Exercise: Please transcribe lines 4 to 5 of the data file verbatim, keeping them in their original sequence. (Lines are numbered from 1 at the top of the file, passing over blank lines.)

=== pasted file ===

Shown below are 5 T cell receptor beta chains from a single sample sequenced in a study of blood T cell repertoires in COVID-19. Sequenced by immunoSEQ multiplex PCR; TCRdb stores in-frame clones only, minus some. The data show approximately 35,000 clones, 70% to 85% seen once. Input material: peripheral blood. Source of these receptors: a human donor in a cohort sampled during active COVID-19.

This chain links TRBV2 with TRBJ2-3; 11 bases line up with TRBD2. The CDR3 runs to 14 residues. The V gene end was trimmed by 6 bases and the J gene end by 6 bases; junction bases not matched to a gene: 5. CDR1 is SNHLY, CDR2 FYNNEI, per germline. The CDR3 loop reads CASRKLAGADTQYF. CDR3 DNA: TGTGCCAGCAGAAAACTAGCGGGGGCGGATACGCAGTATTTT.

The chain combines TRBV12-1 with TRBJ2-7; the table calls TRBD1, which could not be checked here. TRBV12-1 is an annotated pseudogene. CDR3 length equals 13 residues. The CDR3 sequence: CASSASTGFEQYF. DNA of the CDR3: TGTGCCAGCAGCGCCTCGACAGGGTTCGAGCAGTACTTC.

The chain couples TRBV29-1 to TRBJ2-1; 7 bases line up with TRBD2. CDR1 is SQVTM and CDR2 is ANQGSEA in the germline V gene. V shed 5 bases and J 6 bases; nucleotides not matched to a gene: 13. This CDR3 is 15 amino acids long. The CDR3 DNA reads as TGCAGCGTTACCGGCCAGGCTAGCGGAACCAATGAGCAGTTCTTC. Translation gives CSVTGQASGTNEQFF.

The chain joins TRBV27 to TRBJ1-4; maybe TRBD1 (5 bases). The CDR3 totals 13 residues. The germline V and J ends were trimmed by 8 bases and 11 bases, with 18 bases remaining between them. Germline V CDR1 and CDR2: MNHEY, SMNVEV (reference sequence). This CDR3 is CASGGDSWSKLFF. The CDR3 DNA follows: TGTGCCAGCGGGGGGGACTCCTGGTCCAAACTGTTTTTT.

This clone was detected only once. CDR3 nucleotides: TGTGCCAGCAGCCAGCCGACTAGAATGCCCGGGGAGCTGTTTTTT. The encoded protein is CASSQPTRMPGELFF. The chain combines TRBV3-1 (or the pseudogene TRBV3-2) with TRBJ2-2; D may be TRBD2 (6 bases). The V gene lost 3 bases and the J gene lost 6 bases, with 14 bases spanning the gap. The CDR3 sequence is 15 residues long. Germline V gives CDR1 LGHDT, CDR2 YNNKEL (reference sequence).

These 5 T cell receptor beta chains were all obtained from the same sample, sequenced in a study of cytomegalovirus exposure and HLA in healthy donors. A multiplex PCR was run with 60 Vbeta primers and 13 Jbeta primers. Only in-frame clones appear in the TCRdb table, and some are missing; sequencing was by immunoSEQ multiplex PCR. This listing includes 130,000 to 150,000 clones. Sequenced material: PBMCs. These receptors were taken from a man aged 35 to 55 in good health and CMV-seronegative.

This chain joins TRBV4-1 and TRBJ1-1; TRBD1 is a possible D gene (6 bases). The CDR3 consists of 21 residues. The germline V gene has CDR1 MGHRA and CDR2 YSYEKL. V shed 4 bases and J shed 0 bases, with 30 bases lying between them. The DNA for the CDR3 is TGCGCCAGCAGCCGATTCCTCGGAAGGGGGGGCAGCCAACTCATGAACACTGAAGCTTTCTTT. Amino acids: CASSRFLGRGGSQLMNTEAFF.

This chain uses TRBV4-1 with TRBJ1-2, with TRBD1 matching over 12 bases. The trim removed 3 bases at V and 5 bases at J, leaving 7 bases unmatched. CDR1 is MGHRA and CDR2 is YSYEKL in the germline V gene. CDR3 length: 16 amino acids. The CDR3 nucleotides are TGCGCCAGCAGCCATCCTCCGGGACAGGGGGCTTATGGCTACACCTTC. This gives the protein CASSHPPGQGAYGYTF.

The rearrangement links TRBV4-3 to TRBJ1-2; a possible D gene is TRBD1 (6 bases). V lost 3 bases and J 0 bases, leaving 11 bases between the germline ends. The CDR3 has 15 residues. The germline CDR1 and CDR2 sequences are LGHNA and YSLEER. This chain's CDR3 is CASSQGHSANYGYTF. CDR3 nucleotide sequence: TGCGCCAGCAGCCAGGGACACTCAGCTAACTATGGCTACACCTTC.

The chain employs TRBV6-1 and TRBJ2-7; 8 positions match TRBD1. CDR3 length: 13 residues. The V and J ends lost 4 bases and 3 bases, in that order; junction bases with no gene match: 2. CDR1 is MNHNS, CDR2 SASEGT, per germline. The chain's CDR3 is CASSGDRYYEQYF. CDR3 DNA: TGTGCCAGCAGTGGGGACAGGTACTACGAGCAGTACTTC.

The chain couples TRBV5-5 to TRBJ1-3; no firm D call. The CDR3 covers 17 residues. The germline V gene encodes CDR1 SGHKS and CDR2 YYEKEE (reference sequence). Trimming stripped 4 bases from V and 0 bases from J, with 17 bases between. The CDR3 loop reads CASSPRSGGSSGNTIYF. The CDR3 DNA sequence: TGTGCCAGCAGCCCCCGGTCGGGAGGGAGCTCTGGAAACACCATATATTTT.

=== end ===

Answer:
The chain couples TRBV29-1 to TRBJ2-1; 7 bases line up with TRBD2. CDR1 is SQVTM and CDR2 is ANQGSEA in the germline V gene. V shed 5 bases and J 6 bases; nucleotides not matched to a gene: 13. This CDR3 is 15 amino acids long. The CDR3 DNA reads as TGCAGCGTTACCGGCCAGGCTAGCGGAACCAATGAGCAGTTCTTC. Translation gives CSVTGQASGTNEQFF.

The chain joins TRBV27 to TRBJ1-4; maybe TRBD1 (5 bases). The CDR3 totals 13 residues. The germline V and J ends were trimmed by 8 bases and 11 bases, with 18 bases remaining between them. Germline V CDR1 and CDR2: MNHEY, SMNVEV (reference sequence). This CDR3 is CASGGDSWSKLFF. The CDR3 DNA follows: TGTGCCAGCGGGGGGGACTCCTGGTCCAAACTGTTTTTT.